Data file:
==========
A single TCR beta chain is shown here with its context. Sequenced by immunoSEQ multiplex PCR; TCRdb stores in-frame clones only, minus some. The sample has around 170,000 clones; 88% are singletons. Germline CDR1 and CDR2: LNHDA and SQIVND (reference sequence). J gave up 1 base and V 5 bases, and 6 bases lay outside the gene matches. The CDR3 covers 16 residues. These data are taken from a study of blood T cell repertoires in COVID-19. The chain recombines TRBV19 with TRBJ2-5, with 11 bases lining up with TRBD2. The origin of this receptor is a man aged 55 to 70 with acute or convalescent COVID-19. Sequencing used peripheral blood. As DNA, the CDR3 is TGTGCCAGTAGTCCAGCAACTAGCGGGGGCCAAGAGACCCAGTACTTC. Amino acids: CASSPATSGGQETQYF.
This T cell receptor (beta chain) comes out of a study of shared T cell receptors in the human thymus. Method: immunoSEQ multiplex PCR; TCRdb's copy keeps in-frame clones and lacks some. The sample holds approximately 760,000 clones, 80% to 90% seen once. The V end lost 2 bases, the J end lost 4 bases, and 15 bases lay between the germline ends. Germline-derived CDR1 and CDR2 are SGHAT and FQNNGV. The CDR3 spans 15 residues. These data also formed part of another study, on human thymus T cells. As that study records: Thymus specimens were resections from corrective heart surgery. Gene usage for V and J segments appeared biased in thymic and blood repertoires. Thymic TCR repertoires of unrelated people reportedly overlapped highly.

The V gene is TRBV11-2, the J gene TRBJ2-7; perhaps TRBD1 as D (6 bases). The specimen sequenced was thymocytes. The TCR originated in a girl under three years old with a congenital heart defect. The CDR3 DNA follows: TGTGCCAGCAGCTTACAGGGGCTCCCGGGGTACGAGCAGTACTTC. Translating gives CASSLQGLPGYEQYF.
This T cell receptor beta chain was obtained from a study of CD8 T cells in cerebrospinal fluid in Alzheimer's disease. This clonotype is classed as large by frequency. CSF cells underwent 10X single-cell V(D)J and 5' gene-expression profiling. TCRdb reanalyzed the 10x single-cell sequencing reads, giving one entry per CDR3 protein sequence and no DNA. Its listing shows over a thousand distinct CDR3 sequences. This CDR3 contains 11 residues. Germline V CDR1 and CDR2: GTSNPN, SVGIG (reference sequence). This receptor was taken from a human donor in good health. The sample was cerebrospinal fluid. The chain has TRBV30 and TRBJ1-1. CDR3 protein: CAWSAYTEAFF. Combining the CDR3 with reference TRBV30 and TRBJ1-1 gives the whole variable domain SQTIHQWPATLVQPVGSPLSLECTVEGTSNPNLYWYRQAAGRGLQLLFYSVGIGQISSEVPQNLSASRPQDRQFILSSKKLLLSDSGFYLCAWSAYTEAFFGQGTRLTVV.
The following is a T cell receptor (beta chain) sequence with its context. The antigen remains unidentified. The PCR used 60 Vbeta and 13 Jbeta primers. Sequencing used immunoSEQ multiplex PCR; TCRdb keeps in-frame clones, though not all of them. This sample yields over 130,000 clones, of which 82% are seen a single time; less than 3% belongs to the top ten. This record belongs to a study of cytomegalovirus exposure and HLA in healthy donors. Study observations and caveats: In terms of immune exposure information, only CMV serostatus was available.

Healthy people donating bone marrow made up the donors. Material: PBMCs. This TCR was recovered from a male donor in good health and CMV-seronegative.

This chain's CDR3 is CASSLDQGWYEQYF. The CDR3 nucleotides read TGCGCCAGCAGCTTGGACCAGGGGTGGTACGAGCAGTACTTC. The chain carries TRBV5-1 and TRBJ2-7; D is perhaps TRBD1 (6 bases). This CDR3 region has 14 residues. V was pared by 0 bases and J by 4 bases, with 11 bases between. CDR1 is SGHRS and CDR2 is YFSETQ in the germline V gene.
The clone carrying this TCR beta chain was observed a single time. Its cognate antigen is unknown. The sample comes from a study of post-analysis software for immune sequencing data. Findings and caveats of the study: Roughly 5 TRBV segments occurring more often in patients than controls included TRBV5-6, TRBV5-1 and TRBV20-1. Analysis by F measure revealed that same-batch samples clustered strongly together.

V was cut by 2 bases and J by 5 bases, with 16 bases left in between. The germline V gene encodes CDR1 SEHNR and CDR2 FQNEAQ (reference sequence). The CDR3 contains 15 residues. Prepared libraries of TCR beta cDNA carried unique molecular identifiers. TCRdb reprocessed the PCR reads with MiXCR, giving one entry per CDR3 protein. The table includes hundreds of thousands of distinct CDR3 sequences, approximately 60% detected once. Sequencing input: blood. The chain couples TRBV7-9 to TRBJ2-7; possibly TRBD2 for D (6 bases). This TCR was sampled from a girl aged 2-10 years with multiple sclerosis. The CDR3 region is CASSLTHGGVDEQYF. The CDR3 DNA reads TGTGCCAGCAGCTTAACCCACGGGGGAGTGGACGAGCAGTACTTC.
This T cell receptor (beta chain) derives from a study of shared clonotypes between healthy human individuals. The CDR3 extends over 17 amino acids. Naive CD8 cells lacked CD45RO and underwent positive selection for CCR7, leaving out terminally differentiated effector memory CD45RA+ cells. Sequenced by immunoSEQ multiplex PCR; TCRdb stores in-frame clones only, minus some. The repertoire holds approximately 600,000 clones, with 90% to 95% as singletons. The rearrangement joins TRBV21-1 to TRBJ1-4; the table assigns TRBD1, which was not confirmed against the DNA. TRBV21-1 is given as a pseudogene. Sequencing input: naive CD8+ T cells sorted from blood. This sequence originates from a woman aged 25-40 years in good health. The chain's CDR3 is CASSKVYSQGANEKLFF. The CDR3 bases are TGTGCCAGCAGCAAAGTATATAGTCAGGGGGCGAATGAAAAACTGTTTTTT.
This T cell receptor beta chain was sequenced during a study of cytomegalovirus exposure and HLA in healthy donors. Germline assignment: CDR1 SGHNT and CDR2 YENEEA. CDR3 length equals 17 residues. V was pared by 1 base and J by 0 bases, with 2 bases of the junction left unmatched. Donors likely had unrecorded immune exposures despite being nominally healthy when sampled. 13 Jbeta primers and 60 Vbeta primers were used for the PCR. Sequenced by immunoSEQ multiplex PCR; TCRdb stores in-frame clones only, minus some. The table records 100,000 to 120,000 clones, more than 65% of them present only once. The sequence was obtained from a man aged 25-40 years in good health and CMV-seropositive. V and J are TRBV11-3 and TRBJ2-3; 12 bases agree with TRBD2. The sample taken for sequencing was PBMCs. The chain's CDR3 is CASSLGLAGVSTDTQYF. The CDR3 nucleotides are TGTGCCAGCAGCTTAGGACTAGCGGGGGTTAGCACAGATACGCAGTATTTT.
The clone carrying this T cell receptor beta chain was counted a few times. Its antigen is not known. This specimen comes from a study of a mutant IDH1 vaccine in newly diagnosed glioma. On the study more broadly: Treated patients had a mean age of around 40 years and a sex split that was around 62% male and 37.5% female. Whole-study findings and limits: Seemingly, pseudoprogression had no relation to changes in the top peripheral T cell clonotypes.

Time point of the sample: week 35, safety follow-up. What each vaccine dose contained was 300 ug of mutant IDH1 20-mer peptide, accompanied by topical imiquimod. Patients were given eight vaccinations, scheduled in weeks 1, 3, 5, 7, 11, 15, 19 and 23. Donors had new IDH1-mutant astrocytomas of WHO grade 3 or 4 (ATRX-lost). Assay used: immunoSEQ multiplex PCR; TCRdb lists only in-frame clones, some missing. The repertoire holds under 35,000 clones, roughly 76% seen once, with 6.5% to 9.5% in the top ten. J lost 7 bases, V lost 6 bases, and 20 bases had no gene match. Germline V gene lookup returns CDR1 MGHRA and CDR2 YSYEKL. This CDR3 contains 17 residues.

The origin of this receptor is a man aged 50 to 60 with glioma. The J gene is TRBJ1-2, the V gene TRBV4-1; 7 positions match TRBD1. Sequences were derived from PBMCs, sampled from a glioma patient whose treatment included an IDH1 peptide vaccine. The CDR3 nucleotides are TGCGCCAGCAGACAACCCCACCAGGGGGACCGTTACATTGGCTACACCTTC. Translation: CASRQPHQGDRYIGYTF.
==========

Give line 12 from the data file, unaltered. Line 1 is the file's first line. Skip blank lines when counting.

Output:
The clone carrying this T cell receptor beta chain was counted a few times. Its antigen is not known. This specimen comes from a study of a mutant IDH1 vaccine in newly diagnosed glioma. On the study more broadly: Treated patients had a mean age of around 40 years and a sex split that was around 62% male and 37.5% female. Whole-study findings and limits: Seemingly, pseudoprogression had no relation to changes in the top peripheral T cell clonotypes.